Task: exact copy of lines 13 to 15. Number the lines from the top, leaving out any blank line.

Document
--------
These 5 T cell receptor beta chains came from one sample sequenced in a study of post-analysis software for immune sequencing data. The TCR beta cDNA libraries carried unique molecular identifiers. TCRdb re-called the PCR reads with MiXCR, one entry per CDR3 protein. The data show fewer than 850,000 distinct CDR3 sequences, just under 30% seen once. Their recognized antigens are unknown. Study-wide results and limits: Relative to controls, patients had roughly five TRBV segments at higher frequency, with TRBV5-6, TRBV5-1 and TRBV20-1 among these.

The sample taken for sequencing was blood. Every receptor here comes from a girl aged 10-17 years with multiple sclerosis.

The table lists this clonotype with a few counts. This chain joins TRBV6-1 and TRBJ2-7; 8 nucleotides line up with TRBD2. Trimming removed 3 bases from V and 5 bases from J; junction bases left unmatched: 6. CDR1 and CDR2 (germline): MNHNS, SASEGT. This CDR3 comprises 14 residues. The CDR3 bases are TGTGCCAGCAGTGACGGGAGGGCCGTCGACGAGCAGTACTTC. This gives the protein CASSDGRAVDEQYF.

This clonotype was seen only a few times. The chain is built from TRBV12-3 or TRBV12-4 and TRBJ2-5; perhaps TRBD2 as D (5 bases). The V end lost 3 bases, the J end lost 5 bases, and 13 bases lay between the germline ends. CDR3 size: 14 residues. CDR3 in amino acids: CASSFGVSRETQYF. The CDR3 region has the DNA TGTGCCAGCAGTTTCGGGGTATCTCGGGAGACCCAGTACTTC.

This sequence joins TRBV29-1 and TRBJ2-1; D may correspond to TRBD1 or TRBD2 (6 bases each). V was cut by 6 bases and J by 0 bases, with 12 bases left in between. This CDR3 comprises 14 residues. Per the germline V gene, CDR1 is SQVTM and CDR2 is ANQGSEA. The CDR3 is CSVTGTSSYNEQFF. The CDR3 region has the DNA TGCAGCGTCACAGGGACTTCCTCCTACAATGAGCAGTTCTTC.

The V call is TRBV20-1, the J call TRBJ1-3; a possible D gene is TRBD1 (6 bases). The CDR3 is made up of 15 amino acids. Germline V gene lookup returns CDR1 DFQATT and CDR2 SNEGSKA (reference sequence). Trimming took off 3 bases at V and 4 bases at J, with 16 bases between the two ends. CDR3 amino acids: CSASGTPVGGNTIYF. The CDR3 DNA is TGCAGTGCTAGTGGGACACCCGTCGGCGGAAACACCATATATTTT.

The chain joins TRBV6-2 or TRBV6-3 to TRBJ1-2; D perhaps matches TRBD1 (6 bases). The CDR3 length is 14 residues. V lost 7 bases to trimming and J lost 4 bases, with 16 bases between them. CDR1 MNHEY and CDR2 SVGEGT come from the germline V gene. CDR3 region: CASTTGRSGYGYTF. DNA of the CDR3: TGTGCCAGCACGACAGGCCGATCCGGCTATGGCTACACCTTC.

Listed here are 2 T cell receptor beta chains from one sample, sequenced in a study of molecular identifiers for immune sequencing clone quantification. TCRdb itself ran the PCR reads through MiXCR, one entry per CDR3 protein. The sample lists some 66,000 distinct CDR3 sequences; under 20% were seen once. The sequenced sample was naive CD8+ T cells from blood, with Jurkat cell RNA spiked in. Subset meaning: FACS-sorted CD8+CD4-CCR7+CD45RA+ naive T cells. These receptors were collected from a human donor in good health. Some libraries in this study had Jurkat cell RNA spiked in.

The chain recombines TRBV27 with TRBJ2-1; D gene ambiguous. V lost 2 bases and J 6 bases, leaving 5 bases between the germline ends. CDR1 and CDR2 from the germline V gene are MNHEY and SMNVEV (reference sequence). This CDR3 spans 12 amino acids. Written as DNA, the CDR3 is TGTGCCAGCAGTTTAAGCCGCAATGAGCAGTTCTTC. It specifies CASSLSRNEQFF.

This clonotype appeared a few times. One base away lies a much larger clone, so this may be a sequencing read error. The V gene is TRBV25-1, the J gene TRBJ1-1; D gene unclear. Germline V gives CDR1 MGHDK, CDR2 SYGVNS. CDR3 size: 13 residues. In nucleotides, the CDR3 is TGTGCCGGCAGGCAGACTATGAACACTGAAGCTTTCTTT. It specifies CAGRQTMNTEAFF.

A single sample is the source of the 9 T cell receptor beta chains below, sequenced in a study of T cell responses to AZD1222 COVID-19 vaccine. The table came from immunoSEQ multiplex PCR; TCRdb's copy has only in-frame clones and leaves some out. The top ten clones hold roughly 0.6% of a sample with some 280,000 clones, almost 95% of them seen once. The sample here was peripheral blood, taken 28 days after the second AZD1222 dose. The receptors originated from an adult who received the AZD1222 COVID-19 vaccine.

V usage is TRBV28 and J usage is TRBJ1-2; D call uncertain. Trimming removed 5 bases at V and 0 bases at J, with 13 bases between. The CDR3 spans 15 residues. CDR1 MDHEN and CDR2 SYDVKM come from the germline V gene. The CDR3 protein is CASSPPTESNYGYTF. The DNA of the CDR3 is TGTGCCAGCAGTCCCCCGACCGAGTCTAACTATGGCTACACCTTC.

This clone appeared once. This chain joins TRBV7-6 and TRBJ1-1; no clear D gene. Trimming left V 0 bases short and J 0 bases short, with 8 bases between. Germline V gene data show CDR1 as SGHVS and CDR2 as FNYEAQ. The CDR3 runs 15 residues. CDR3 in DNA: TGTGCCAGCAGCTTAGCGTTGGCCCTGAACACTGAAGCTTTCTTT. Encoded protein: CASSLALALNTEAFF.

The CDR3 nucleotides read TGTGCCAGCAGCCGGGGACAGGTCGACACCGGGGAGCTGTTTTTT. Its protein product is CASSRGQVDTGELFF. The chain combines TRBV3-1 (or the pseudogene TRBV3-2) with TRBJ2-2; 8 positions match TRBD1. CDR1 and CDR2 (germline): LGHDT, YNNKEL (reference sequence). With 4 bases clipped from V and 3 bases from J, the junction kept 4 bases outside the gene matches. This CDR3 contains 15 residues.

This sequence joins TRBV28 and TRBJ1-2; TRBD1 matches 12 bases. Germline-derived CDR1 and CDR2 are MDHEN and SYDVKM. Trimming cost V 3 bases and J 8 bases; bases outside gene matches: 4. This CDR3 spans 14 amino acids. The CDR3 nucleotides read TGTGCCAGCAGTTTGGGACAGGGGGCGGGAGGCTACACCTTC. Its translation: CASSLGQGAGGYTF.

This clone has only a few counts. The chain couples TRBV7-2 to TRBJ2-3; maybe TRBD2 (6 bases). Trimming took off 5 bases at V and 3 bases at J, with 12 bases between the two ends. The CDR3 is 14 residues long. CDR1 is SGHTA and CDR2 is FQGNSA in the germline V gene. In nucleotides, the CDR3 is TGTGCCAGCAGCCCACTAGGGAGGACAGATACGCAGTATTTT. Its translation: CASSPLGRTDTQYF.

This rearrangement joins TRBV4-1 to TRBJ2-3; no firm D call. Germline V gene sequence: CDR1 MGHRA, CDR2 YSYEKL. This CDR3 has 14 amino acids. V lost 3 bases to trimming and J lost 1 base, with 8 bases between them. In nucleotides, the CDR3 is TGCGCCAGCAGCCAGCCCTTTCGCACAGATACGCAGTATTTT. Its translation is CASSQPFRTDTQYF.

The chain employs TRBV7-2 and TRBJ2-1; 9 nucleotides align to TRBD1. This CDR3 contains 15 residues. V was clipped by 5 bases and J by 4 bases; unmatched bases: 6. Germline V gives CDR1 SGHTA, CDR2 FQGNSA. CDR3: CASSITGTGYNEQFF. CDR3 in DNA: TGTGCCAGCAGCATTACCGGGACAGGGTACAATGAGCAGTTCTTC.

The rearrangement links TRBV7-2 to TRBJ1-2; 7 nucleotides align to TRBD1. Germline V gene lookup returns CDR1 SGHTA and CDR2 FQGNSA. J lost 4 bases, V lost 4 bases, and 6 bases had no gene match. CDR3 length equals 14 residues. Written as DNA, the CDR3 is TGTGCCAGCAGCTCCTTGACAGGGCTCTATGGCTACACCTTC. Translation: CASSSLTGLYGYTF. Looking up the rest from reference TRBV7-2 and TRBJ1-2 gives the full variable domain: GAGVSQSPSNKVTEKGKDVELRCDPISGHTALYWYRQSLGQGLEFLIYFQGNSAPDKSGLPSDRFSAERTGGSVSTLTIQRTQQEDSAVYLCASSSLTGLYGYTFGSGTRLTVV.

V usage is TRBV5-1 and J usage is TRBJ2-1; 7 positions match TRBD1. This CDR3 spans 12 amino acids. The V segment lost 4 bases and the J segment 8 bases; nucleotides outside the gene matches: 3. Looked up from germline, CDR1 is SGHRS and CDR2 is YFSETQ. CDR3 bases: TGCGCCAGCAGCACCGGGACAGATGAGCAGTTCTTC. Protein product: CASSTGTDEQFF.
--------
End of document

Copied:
This clone appeared once. This chain joins TRBV7-6 and TRBJ1-1; no clear D gene. Trimming left V 0 bases short and J 0 bases short, with 8 bases between. Germline V gene data show CDR1 as SGHVS and CDR2 as FNYEAQ. The CDR3 runs 15 residues. CDR3 in DNA: TGTGCCAGCAGCTTAGCGTTGGCCCTGAACACTGAAGCTTTCTTT. Encoded protein: CASSLALALNTEAFF.

The CDR3 nucleotides read TGTGCCAGCAGCCGGGGACAGGTCGACACCGGGGAGCTGTTTTTT. Its protein product is CASSRGQVDTGELFF. The chain combines TRBV3-1 (or the pseudogene TRBV3-2) with TRBJ2-2; 8 positions match TRBD1. CDR1 and CDR2 (germline): LGHDT, YNNKEL (reference sequence). With 4 bases clipped from V and 3 bases from J, the junction kept 4 bases outside the gene matches. This CDR3 contains 15 residues.

This sequence joins TRBV28 and TRBJ1-2; TRBD1 matches 12 bases. Germline-derived CDR1 and CDR2 are MDHEN and SYDVKM. Trimming cost V 3 bases and J 8 bases; bases outside gene matches: 4. This CDR3 spans 14 amino acids. The CDR3 nucleotides read TGTGCCAGCAGTTTGGGACAGGGGGCGGGAGGCTACACCTTC. Its translation: CASSLGQGAGGYTF.